You’ve got it all, professionally speaking. Your boss is your hero, you’re surrounded by crazy talent, you have upbeat team members, and you make enough money to actually buy and do the things you want. You’ve got flexible hours, plenty of vacation time, and you never have to work weekends or late at night. Life is good! Really, really good. It’s just not terribly exciting.
You see, your work is easy. You can knock out your to-do list while doing desk exercises and taking bets for the office football squares, all before lunch. You yearn for more challenge and responsibility. You’ve talked with your manager but, despite the fact that she’s an amazing supervisor, you’re still not getting the stimulation you need.
It was OK for a while: You shopped for a puppy online, designed your future home, and googled all the random things you’ve ever wanted to know. But you’ve finally become weary of the situation. Cruising was fun for a while, but now you’re just bored.
Is it time to look for a new job? Maybe, but there’s just one, glaring problem: There’s no guarantee a new position with greater responsibility will include the many perks you currently enjoy. It’s a big risk. One that you shouldn’t consider lightly.
Before you jump ship, try truly taking advantage of your situation and seeing if you can improve it—and, no, I’m not talking about cutting out early on Fridays or taking two-hour lunches every day. Take your boredom and turn it into an opportunity. In fact, you could and should use your down time to make your situation better—both in the office now and when you do eventually start job searching (even if that doesn’t end up being for a long time).
1. Connect With Everyone
Instead of googling everything under the sun, use some of your time to strategically build your network. Who would you like to meet or get to know better? Make a list.
Now, how can you make it happen? Where can you connect with these people? How do you strike up a conversation? What can you offer them for their time? Jot some strategies under each name on your wish list.
Once you’ve identified your targets and game plan, get busy executing. The more people you know at your company and in your industry, the more opportunities you’ll have. Maybe you sign on for a side gig that keeps you occupied and distracts you from mulling over the lack of inspiration in your full-time role.
Maybe just speaking with people in your industry at different organizations opens up your eyes to what else you could be doing in your position currently. Perhaps you haven’t tapped your potential. Or, perhaps contributing your expertise to solving a problem in another department may be enough to re-energize you.
2. Learn as Much as Possible
No matter how advanced you are, you can always build upon your knowledge. What do you need to know to do your job better? What do you need to know to advance more quickly? Use the time once you’ve run through your to-do list to stockpile knowledge instead of just stockpiling funny GIFs. Look for a professional organization that offers continuing education opportunities.
If you can’t make it to an in-person conference or training, dive into online options. edX, an online learning platform offering classes from multiple, elite universities, just released a MicroMasters program offering graduate-level content at your fingertips and on your timeframe. Not sure you’re ready for that? Check out 13 more great sites for taking online classes, or start at The Muse to browse a curated selection of courses.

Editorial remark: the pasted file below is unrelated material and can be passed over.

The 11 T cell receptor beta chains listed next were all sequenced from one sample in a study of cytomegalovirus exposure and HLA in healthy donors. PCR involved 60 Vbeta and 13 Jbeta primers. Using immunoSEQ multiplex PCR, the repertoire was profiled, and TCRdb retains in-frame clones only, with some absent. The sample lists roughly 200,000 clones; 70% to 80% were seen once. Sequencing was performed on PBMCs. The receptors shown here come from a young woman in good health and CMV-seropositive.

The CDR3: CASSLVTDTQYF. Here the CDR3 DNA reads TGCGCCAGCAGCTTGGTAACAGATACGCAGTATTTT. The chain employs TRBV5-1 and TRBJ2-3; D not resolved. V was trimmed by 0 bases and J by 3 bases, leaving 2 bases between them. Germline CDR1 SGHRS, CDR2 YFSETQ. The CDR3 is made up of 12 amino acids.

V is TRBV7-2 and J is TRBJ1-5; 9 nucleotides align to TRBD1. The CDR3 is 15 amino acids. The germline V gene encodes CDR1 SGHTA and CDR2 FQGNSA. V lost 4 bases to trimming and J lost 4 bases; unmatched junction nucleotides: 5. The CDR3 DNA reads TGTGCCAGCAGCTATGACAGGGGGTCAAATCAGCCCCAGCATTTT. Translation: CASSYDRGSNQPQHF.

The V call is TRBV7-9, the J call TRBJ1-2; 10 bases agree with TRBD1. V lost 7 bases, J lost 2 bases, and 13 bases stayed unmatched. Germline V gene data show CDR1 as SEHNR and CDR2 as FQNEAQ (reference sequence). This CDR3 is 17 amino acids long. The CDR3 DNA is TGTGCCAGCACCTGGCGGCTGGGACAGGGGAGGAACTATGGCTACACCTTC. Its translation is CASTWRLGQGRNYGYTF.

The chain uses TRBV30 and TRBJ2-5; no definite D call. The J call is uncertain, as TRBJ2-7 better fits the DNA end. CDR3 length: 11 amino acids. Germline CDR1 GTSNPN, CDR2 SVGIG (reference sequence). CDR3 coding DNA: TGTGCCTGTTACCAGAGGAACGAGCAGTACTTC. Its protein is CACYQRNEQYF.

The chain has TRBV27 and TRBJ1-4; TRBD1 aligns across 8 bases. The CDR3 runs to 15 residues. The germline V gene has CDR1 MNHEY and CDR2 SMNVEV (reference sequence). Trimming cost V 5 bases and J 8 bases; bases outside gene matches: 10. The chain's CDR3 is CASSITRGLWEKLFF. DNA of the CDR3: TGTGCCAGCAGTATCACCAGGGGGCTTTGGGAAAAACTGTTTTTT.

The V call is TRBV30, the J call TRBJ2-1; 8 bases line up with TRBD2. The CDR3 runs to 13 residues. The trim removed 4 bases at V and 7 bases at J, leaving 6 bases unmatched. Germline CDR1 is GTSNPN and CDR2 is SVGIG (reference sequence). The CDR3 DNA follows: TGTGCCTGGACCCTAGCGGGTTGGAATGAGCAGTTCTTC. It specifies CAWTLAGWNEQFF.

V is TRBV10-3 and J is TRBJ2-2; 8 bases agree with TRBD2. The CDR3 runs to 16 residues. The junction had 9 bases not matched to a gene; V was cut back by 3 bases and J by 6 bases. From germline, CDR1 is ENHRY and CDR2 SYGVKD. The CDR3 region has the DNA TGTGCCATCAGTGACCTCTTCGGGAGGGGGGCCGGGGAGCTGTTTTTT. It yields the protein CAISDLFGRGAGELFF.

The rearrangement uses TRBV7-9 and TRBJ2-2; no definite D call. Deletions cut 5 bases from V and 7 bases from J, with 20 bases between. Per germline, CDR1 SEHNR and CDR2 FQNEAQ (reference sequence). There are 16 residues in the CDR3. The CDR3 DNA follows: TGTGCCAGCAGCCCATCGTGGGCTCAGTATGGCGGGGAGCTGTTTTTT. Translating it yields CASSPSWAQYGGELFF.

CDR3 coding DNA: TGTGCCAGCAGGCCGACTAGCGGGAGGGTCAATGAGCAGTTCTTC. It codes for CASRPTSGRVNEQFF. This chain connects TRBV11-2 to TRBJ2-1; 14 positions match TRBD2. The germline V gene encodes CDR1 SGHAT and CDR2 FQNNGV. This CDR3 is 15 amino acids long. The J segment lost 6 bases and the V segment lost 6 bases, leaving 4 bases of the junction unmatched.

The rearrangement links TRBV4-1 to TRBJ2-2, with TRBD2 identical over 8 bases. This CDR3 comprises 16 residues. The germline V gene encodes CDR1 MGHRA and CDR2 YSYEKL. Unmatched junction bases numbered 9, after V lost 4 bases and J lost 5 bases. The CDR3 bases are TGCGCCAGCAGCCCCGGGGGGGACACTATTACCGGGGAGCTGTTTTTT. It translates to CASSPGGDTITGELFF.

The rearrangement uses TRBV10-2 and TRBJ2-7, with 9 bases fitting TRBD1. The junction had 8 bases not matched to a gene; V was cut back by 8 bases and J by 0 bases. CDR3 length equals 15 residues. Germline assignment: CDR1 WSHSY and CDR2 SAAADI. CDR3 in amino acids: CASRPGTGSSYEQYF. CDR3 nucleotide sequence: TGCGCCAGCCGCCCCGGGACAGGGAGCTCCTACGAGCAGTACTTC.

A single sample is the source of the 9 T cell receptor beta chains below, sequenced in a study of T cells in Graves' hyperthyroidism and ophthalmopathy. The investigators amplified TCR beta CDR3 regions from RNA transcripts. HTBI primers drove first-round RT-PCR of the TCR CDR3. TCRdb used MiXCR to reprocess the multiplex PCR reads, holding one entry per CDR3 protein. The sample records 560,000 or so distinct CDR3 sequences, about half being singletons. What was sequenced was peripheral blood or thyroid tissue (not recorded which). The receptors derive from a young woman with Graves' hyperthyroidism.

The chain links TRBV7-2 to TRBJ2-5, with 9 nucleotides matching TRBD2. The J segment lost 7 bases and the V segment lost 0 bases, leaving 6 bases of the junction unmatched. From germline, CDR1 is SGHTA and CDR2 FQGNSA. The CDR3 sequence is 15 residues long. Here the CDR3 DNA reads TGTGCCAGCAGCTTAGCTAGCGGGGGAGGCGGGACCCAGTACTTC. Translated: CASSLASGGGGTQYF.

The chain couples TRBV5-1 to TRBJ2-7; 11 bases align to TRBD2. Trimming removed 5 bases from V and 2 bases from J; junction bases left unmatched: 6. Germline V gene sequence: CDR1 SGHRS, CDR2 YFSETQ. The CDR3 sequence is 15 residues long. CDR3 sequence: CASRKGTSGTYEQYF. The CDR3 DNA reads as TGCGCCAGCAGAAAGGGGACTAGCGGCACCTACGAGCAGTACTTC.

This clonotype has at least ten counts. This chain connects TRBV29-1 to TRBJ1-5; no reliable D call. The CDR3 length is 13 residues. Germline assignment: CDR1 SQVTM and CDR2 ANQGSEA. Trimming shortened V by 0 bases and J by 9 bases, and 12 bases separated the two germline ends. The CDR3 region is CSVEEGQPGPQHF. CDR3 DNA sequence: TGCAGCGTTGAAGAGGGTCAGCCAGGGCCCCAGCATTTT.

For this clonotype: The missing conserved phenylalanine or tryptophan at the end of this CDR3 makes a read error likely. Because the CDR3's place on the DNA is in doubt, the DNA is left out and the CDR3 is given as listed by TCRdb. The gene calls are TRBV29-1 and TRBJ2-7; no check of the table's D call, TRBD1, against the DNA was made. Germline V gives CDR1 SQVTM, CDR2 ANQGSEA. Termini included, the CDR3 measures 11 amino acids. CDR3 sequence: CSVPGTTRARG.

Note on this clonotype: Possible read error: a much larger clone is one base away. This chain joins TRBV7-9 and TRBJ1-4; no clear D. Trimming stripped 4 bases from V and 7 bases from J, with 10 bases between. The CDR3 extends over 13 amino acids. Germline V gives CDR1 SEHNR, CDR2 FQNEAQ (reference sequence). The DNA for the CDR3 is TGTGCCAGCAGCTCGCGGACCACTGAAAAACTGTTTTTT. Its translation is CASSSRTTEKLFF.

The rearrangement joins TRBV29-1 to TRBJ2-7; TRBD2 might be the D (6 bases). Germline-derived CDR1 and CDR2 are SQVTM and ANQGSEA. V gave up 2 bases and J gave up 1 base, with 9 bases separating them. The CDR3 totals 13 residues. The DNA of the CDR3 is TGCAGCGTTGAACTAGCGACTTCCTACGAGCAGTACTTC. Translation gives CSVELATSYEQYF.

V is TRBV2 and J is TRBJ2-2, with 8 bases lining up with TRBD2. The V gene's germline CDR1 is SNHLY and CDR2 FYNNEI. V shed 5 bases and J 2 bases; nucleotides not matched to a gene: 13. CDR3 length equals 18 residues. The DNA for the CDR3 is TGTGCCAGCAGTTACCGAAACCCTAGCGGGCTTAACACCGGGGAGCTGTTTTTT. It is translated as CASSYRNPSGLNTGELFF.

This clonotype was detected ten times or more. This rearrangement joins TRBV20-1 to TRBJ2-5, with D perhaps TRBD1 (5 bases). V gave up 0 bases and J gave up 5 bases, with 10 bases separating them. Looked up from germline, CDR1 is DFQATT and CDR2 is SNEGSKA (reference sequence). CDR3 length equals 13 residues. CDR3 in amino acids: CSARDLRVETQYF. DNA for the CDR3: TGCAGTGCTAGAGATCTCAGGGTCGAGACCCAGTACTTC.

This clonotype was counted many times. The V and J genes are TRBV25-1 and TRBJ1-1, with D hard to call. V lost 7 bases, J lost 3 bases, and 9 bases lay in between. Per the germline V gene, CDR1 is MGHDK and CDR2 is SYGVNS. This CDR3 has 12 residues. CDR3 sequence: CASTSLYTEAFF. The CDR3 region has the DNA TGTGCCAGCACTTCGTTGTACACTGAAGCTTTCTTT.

Even brief tutorials can give you an edge. TED Talks or quick tutorials on YouTube can help sharpen your skills or enable you to gain a new perspective. And of course the very thing you’re doing right this minute—reading career-advice articles on sites like this one—can add to your professional advancement and business savvy. Additionally, reading industry-focused blogs will help you stay current in your field.
3. Solve Problems
Take a good look at your organization. What are some problems that need solving? Every company has issues that range from smaller, practical pain points (we need to add lighting to this area of campus) to larger ones getting national attention (how do we increase academic retention rates?). Identity an area to focus on and offer a solution or an improvement. If it’s a relatively small fix within your department, take the reins and make it better.
Maybe you’re a spreadsheet whiz and you’ve noticed your colleagues are Excel-challenged and would benefit from learning a few shortcuts. So, you make them a cheat sheet and offer to give them individual tutorials in your spare time. You’ll increase your colleagues’ knowledge and efficiency while building your reputation as a smart, collaborative, and solution-focused employee.
If it’s a bigger issue you wouldn’t dare tackle without communicating with the appropriate people, you can still exert influence. Dig into the research, talk to others, and write a proposal or develop a prototype. Pitch it to your boss. Even if she doesn’t adopt your idea 100%, you’ll demonstrate great awareness and initiative while building your portfolio.
After taking these steps, you ideally will feel more fulfilled in your current role. If you’ve invested your time and energy into building relationships, expanding your education, and being proactive in addressing your company’s needs and are still waiting to be challenged or given more responsibility, perhaps it’s time to get the ball rolling on your job search. And thanks to the above and beyond you accomplished in your spare time, you should be a highly competitive candidate for any position you pursue.
It’s highly probable that your efforts will open more doors than you can imagine, and that the opportunities will come to you—you might even get poached and be in a position to negotiate all or some of the perks you currently enjoy. You just have to be ready to pounce when the timing is right.